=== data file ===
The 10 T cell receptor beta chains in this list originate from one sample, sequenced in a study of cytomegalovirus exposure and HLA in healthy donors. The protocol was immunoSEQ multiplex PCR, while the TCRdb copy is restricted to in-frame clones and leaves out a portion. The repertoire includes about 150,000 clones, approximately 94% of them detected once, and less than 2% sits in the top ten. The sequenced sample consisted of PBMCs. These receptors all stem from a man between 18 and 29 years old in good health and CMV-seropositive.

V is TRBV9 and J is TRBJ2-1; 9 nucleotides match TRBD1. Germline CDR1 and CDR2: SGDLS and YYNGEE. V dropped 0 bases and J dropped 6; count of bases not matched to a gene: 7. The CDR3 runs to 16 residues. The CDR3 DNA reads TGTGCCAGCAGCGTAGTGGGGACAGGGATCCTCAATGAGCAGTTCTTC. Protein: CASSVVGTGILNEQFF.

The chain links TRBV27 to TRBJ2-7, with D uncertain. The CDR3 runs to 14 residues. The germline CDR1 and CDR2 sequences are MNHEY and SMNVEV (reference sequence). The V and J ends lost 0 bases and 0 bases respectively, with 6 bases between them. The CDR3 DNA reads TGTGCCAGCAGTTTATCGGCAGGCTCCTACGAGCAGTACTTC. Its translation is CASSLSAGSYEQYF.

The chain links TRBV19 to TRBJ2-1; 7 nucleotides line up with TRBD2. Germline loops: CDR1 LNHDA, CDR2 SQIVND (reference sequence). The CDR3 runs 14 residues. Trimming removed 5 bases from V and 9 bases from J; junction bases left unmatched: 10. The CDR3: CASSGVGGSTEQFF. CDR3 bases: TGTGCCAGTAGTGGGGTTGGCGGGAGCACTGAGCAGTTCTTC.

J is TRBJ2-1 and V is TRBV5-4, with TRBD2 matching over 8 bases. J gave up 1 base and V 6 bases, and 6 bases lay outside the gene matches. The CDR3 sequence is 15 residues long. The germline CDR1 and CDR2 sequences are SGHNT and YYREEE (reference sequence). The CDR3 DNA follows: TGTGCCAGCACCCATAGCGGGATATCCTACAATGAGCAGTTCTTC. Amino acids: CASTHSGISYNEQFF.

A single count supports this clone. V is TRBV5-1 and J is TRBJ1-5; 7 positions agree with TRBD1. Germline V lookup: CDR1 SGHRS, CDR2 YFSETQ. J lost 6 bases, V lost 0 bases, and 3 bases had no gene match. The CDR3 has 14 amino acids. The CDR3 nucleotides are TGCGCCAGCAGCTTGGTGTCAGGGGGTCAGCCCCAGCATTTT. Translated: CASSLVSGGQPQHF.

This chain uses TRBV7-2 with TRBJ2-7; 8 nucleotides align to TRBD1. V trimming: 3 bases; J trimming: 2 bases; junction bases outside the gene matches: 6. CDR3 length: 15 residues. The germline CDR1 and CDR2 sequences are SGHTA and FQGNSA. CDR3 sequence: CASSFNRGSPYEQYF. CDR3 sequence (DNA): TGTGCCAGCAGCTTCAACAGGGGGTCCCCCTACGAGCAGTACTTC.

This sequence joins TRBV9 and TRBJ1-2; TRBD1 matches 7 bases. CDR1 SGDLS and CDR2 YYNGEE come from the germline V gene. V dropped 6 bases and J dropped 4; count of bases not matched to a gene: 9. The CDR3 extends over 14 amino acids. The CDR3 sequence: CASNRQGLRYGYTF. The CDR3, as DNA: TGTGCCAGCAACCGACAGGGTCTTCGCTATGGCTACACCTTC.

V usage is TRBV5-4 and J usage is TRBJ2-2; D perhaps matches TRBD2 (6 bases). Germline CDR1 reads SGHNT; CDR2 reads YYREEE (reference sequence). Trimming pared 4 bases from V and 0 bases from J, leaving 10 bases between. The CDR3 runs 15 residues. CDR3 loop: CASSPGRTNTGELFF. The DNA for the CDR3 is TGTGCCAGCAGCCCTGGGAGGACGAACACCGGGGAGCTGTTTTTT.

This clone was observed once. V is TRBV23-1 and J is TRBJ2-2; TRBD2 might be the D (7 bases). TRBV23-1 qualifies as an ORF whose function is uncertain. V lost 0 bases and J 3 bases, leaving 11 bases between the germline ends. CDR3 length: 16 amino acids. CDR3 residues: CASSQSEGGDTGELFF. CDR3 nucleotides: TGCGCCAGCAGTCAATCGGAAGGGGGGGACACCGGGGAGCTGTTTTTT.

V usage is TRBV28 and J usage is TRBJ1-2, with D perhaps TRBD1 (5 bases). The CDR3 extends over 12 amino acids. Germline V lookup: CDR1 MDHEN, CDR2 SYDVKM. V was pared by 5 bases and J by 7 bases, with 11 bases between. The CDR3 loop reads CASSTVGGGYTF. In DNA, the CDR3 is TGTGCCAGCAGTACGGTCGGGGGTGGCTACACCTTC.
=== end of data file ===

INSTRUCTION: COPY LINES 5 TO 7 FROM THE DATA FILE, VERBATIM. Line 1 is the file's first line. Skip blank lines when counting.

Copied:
J is TRBJ2-1 and V is TRBV5-4, with TRBD2 matching over 8 bases. J gave up 1 base and V 6 bases, and 6 bases lay outside the gene matches. The CDR3 sequence is 15 residues long. The germline CDR1 and CDR2 sequences are SGHNT and YYREEE (reference sequence). The CDR3 DNA follows: TGTGCCAGCACCCATAGCGGGATATCCTACAATGAGCAGTTCTTC. Amino acids: CASTHSGISYNEQFF.

A single count supports this clone. V is TRBV5-1 and J is TRBJ1-5; 7 positions agree with TRBD1. Germline V lookup: CDR1 SGHRS, CDR2 YFSETQ. J lost 6 bases, V lost 0 bases, and 3 bases had no gene match. The CDR3 has 14 amino acids. The CDR3 nucleotides are TGCGCCAGCAGCTTGGTGTCAGGGGGTCAGCCCCAGCATTTT. Translated: CASSLVSGGQPQHF.

This chain uses TRBV7-2 with TRBJ2-7; 8 nucleotides align to TRBD1. V trimming: 3 bases; J trimming: 2 bases; junction bases outside the gene matches: 6. CDR3 length: 15 residues. The germline CDR1 and CDR2 sequences are SGHTA and FQGNSA. CDR3 sequence: CASSFNRGSPYEQYF. CDR3 sequence (DNA): TGTGCCAGCAGCTTCAACAGGGGGTCCCCCTACGAGCAGTACTTC.